Centennial stages at park

“Through a Century of Progress: Pitt Meadows 1914 to 2014,” exhibit will be back on display at the Pitt Meadows museum.

The 1958 structure was a large scale project built of wood with a canopy.

The 1958 structure was a large scale project built of wood with a canopy.

An exciting part of any 100th birthday is the legacy projects that leave something behind for the community to enjoy for many years after.

In this 100th anniversary year in Pitt Meadows, one such project is “Through a Century of Progress:  Pitt Meadows 1914 to 2014,” an exhibit produced by the Pitt Meadows Museum and funded by the Government of Canada through the Department of Canadian Heritage.

The exhibit has been well received at the host of events it has appeared at since February.

On Pitt Meadows Day, it will be back at the museum for visitors to view and learn more about the events that have shaped this community.

Another centennial legacy item is a new stage, for use by groups in the community.  Funded in part by Heritage Canada, Mountainfest/parks and leisure services, and a local corporate sponsor, the stage has been at a few centennial events to date and will also be at Harris Road Park for the Pitt Meadows Day ceremonies and events June 7.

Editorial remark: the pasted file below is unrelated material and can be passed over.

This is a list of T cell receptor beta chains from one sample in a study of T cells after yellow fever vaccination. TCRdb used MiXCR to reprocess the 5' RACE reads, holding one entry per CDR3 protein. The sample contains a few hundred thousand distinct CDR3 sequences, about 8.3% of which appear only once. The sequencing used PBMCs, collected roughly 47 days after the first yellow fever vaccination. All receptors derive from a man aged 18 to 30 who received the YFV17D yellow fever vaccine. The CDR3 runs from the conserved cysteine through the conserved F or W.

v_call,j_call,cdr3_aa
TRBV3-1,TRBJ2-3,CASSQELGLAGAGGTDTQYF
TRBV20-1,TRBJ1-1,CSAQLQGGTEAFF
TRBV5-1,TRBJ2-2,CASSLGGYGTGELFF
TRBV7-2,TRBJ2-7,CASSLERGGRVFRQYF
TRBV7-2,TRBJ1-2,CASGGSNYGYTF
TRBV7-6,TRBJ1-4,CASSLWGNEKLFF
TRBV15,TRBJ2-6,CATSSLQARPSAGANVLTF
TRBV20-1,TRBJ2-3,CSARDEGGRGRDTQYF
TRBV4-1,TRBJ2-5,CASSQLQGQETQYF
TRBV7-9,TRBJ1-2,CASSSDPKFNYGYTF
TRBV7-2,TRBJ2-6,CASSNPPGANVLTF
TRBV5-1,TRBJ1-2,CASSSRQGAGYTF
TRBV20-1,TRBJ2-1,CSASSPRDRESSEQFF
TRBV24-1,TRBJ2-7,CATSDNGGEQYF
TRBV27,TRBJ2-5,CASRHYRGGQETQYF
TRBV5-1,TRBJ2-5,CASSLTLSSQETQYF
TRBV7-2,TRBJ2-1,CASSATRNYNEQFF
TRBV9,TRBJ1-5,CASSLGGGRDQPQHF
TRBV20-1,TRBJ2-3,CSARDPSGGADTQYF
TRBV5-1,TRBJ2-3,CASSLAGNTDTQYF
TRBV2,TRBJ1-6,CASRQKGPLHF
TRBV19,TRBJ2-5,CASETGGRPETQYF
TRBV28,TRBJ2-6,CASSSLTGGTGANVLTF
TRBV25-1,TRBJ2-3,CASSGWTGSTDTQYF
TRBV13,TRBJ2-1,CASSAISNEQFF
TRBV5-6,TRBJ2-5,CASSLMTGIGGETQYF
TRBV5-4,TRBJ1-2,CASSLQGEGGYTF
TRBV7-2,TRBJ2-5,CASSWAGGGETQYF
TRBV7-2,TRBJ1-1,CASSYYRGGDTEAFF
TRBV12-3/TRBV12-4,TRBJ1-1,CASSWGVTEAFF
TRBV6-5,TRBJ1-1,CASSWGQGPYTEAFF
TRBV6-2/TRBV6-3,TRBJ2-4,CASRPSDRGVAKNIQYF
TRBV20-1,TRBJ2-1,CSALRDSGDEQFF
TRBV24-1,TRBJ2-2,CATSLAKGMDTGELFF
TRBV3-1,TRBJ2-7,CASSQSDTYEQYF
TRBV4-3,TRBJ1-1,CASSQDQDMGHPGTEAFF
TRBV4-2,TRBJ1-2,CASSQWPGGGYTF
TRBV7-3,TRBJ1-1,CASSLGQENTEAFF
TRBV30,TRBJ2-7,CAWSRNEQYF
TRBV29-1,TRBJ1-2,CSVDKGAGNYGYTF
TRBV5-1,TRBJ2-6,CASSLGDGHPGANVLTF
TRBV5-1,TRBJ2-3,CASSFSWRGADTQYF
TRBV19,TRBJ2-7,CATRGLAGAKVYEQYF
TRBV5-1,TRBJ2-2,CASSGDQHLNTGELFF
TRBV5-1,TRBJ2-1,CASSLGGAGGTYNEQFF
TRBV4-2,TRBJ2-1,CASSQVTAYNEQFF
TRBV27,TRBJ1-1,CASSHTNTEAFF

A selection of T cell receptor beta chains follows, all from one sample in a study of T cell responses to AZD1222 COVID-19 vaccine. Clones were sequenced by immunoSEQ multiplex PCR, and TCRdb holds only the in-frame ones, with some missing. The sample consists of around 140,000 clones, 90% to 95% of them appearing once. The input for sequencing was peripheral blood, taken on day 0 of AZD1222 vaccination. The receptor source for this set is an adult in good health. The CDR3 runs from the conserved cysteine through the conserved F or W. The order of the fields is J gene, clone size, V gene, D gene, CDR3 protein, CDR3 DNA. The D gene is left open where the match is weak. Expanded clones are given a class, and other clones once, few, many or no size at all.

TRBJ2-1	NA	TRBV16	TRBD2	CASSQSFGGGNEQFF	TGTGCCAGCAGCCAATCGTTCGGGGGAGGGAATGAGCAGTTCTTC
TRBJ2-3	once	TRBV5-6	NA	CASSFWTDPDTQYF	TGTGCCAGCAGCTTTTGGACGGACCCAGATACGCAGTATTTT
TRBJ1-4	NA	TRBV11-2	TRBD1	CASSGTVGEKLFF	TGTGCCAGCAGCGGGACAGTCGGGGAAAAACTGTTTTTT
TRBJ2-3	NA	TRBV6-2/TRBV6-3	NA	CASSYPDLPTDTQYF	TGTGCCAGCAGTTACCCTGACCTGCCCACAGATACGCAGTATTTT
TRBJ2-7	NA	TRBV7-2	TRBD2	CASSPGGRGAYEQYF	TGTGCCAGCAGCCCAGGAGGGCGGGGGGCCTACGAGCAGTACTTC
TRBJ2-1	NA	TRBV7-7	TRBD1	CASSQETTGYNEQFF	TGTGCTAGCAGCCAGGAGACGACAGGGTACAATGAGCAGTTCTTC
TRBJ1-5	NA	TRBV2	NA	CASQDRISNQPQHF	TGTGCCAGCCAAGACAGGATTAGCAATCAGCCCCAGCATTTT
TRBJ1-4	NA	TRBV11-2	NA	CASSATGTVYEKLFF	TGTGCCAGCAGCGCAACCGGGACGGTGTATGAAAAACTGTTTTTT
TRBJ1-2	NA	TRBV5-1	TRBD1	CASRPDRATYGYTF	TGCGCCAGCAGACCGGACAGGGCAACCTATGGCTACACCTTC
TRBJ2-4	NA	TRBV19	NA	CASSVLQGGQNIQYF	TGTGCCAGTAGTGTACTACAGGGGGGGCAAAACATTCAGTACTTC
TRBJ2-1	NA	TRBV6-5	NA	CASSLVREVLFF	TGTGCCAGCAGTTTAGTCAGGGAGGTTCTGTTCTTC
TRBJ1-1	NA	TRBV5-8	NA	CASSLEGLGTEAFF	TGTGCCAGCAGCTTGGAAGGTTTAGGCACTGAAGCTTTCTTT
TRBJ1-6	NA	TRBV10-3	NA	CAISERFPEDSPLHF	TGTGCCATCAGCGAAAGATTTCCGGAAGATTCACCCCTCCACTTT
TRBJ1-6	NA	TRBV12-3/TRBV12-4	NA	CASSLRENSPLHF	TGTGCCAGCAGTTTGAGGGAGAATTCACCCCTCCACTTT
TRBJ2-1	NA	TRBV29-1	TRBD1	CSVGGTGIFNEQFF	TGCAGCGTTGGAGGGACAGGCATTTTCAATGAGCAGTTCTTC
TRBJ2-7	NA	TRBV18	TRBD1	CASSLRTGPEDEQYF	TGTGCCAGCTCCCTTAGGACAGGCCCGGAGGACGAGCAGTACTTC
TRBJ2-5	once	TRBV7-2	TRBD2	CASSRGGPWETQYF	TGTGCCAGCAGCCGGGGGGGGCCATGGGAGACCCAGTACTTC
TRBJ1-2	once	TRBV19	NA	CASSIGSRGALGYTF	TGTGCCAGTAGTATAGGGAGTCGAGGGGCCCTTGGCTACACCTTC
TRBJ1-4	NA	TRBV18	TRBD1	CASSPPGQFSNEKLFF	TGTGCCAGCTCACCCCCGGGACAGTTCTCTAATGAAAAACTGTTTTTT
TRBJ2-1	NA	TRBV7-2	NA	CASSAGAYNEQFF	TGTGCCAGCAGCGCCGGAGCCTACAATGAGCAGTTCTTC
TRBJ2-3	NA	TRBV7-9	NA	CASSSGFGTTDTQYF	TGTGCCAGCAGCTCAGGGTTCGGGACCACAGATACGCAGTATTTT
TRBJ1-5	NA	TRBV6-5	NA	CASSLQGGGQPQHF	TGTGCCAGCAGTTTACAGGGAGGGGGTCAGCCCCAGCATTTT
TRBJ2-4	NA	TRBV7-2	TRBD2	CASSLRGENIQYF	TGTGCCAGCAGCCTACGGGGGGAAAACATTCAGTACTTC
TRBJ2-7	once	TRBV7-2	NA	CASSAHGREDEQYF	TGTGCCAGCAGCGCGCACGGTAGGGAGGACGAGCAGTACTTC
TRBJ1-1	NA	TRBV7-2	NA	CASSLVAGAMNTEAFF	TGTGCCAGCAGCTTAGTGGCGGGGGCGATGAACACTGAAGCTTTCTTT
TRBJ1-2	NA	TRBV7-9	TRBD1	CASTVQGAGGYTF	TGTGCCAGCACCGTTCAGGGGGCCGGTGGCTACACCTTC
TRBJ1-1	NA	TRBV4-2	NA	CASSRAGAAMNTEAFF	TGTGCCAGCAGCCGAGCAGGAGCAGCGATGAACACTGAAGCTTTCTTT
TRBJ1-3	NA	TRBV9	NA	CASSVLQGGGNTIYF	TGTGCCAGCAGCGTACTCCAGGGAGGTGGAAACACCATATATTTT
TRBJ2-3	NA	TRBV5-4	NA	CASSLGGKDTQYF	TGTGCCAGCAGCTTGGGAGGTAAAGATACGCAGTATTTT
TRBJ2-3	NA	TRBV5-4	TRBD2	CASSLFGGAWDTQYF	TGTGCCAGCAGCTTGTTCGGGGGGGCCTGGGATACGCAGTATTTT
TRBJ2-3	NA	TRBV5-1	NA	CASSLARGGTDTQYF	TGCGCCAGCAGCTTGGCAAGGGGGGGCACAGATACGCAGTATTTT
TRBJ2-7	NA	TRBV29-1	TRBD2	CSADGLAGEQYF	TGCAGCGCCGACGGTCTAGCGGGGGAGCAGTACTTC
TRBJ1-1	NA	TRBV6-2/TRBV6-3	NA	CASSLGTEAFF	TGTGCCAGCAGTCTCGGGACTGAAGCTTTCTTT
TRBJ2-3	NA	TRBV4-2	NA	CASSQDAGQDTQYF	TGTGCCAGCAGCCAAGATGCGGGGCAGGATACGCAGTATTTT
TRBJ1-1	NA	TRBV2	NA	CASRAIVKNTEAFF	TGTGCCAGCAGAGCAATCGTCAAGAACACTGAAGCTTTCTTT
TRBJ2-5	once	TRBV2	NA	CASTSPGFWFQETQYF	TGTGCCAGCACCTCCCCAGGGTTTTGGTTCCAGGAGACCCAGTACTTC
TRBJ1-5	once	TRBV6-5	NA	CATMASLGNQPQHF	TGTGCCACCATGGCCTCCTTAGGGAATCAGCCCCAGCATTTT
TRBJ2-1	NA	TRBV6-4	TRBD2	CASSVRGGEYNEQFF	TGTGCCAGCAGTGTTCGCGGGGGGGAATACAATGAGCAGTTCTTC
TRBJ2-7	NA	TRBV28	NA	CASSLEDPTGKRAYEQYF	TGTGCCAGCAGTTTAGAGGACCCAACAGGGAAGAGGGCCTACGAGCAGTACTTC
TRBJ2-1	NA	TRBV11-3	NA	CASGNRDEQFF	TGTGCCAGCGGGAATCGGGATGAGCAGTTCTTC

But this isn’t the first stage the community has acquired as a centennial project.

In 1958, the centennial of the birth of British Columbia, the community rallied and built a Centennial Stage for use by community groups and, in particular, to accommodate the Pitt Meadows Day Royal Party.

Unlike this centennial’s relatively light collapsible stage, the 1958 structure was a large scale project built of wood and canopied to keep the elements out.

As large as it was, the structure was at least semi-portable, as images at the museum show it in different locations at Pitt Meadows Days over the years.

The images also show a beautifully decorated structure emblazoned with “Centennial 1858–1958 Pitt Meadows.”

For many years after the centennial it was a well-loved and cared for legacy.

However, as with all things wooden in the wet of the Lower Mainland, the stage began to suffer as the decades went by and around 2003 the decision was made to dismantle and dispose of it.

Fast forward a decade and another centennial brings with it our a stage.

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